PTA president Tracy Eads said moving "always poses difficulties," but given the economic climate, she is glad the school is being relocated to a place it can grow.

"It will give us the opportunity to serve more children," she said.

County Commissioner Nancy Bostock, a former School Board member, said her view is that Madeira Beach Middle is closing and Southside is simply relocating.

"By portraying it that way and by doing it that way, we have the best chance of keeping what works at Southside," said Bostock, who has a daughter at the school.

But Brenda Poff, the principal at Madeira Beach Middle, saw the move as a chance for the unique waterfront school to remain intact without the threat of being sold to developers.

The school celebrates its 50th anniversary this year.

"It is still Madeira Beach Middle School," Poff said. "It just will have a fundamental (aspect) to it. So perhaps there's something in between."

The staff at Southside came up with a compromise on the name at least.

"We were just laughing," said Miller. "We were calling it South Beach."

Times staff writers Theresa Blackwell and Eileen Schulte contributed to this report.

Pinellas middle school mergers pose sticky questions 11/19/08 [Last modified: Monday, November 24, 2008 8:42pm]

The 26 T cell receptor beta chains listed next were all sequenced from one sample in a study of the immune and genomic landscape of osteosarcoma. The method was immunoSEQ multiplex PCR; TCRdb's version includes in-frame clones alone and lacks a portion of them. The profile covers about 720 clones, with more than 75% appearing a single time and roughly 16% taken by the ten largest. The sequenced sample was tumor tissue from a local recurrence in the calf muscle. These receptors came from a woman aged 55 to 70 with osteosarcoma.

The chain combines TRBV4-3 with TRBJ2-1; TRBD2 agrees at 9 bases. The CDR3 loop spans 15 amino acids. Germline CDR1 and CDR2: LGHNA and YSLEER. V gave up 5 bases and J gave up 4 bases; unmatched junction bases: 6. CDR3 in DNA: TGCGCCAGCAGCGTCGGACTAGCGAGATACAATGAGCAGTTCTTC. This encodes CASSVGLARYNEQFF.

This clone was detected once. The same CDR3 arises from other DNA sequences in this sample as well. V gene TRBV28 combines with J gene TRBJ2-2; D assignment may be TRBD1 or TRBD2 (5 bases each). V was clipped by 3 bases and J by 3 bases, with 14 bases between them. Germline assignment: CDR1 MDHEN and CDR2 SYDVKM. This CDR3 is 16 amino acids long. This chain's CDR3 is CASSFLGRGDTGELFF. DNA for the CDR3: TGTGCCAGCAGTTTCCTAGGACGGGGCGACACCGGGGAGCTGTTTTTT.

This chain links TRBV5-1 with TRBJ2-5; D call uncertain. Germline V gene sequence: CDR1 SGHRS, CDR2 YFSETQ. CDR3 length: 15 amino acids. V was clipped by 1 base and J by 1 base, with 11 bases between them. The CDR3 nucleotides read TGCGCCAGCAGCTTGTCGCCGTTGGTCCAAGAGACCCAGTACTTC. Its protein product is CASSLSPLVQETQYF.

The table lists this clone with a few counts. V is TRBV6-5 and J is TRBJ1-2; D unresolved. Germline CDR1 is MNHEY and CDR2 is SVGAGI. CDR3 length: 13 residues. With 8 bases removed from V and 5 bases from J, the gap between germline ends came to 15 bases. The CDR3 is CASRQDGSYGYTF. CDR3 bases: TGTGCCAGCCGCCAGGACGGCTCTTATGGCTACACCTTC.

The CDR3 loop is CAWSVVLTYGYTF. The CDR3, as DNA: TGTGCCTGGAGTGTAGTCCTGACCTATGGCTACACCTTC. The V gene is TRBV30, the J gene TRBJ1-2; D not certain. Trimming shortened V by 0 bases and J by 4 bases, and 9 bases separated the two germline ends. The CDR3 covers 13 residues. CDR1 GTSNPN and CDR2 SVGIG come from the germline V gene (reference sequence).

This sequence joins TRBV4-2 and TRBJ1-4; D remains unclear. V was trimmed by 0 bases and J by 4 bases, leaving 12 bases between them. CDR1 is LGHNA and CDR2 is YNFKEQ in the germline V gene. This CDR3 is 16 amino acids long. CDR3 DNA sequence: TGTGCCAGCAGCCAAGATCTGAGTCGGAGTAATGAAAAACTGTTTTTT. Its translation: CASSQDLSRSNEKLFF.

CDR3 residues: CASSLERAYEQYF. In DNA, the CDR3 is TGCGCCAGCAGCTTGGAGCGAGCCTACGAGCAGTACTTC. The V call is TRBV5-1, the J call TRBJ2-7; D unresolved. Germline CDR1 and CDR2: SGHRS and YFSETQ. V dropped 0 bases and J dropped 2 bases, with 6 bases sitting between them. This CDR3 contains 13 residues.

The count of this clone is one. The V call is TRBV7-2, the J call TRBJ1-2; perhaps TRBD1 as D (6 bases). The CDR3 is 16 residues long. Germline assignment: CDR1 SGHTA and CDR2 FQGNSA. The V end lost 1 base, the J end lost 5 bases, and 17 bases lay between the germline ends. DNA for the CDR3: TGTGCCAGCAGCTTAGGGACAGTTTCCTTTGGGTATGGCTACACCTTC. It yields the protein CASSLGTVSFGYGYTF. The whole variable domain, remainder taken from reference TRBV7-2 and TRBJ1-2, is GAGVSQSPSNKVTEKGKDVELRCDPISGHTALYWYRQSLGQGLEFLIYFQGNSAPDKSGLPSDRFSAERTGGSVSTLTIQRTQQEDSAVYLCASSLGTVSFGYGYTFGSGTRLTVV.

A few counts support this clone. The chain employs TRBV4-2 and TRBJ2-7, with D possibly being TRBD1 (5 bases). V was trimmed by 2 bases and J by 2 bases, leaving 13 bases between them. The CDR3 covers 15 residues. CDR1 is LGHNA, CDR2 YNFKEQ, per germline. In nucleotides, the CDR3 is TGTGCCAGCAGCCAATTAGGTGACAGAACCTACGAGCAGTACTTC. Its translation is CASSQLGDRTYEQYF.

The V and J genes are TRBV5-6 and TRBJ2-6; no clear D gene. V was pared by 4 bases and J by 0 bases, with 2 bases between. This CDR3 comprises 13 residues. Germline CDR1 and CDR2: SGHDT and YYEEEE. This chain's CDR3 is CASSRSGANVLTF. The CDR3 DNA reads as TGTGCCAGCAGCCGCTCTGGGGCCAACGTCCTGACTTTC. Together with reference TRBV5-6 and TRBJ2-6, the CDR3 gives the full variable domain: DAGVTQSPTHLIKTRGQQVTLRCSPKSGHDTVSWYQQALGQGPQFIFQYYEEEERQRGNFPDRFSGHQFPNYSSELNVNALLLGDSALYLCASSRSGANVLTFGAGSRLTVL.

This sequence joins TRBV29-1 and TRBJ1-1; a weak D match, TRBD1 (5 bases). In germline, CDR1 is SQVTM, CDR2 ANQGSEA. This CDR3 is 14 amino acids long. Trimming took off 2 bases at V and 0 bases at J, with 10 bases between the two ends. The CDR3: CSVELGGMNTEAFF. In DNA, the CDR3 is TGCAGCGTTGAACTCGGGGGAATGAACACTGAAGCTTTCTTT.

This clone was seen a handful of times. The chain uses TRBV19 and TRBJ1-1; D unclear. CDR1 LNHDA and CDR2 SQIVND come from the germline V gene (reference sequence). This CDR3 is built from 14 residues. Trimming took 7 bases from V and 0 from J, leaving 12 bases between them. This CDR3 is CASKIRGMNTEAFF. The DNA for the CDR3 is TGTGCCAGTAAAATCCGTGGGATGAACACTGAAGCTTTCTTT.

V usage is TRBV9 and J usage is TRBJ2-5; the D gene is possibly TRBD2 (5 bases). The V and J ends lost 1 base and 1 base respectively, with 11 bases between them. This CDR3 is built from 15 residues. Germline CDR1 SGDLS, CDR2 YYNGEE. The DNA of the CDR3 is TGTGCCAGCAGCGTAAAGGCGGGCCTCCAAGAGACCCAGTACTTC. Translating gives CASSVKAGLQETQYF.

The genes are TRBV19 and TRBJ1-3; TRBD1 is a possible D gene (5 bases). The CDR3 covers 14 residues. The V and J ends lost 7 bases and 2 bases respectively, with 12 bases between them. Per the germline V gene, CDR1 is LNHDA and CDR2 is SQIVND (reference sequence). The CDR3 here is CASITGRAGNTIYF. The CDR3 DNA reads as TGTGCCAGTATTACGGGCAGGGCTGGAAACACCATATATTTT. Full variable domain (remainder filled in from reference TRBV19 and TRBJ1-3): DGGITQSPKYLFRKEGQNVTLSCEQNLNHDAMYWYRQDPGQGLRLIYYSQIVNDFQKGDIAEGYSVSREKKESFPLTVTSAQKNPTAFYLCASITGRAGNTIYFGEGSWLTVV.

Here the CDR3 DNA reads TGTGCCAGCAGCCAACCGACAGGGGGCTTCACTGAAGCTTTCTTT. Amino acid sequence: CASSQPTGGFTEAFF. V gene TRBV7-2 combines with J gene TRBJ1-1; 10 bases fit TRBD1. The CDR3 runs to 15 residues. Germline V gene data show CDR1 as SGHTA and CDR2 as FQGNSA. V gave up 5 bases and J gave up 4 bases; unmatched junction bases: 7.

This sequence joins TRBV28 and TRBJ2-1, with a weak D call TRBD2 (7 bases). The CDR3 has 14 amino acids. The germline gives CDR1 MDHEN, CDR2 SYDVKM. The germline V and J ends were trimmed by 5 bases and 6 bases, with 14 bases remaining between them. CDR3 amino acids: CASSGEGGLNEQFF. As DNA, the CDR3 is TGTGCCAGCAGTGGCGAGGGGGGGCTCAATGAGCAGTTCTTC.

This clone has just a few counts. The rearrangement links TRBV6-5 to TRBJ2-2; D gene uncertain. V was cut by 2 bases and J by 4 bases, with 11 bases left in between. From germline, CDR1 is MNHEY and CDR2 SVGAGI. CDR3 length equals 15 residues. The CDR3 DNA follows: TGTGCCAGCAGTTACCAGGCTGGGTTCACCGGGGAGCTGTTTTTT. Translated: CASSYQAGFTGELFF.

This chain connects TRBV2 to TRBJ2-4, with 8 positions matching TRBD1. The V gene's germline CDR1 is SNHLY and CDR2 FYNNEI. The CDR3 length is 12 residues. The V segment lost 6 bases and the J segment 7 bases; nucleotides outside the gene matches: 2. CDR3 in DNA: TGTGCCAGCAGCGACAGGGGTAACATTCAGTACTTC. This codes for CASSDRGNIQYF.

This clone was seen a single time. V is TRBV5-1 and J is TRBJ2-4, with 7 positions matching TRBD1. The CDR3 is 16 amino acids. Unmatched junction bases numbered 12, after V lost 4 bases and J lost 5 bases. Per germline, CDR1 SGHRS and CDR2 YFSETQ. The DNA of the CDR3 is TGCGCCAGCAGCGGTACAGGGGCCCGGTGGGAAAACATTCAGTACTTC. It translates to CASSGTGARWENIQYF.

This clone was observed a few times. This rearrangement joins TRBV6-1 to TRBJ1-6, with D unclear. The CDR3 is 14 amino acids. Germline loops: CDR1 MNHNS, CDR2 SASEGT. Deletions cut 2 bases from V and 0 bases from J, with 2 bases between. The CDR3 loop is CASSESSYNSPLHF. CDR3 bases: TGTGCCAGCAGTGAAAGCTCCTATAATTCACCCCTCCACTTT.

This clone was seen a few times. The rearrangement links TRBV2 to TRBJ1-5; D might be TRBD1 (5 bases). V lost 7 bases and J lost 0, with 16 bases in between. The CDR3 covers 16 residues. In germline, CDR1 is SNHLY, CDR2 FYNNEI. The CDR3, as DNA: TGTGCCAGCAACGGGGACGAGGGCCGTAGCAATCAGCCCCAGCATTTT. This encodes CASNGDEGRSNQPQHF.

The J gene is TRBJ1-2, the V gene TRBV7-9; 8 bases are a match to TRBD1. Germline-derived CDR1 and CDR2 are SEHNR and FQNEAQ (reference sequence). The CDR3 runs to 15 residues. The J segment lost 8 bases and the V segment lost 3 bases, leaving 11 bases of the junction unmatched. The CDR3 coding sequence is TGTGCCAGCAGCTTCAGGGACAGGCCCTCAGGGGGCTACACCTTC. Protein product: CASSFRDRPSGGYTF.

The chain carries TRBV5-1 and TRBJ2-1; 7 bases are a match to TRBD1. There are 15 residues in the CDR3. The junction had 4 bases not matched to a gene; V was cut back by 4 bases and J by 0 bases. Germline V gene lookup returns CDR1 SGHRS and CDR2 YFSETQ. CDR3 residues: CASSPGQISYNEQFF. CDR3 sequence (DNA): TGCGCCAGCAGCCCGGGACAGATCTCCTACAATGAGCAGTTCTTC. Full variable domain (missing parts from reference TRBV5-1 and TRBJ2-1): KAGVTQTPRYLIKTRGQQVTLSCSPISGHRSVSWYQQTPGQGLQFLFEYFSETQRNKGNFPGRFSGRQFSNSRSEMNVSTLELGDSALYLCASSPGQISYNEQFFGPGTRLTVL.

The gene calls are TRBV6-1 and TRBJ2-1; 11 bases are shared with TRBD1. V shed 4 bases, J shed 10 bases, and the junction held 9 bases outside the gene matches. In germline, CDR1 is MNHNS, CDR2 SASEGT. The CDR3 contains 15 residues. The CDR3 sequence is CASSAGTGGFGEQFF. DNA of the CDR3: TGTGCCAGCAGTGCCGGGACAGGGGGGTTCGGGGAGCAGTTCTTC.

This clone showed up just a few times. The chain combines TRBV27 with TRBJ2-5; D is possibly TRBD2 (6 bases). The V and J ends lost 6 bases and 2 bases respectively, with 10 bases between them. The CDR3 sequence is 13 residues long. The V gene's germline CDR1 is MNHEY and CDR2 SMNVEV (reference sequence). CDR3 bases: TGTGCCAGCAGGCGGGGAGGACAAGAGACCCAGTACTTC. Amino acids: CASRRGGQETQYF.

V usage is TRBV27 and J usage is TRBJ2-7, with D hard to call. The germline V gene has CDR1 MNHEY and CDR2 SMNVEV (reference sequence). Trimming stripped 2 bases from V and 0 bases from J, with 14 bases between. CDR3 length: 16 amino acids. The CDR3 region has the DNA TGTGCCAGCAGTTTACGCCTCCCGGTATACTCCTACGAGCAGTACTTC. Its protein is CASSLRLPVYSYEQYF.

Photo reprints | Article reprints

© 2017 Tampa Bay Times

    

Join the discussion: Click to view comments, add yours

Loading...
  1. 'The Snowman' has a star-studded cast based on a blockbuster murder novel, but it's a mess

    Movies

    Mr. Alfredson, you could have saved it. We gave you all the tools — a star-studded cast, a blockbuster best-selling Scandinavian murder novel by Jo Nesbo, and three time Oscar winning editor Thelma Schoonmaker. So why is The Snowman such a jumbled nonsensical mess?

    Michael Fassbender in "The Snowman." (Universal Pictures)  1213107
  2. Find every new Shine festival mural in St. Petersburg with this map and photos

    Visual Arts

    The leaves don't really change in Florida, but go outside and it's clearly that time of year when St. Petersburg's walls get a little more colorful.

    There are 14 new murals up in St. Petersburg for the Shine Mural Festival. [Eve Edelheit | Staff]
  3. Michael Connelly's 'Two Kinds of Truth' is Bosch at his best

    Books

    Harry Bosch's office is a long way from his former desk in the Los Angeles Police Department's elite robbery-homicide squad.

  4. Local craft beer of the week: Malt liquor? Yes — 3 Daughters Brewing's Ctrl + Malt + Del

    Bars & Spirits

    In 2004, Delaware's Dogfish Head Brewery was well into the process of making a name for itself through envelope-pushing beers, like 120-Minute IPA and World Wide Stout, brews notorious for their astronomical alcohol content.

    Photo by Justin Grant
  5. History rewrite: What if Dalvin Cook, Lamar Jackson had landed at Florida?

    College

    Two days before suiting up in the Under Armour All-America Game at Tropicana Field, Dalvin Cook announced a change of heart.

     Florida State Seminoles running back Dalvin Cook (4) on a run in the first quarter of the game between the Florida State Seminoles and the Florida Gators at Doak Campbell Stadium in Tallahassee, Fla. on Saturday, Nov. 26, 2016.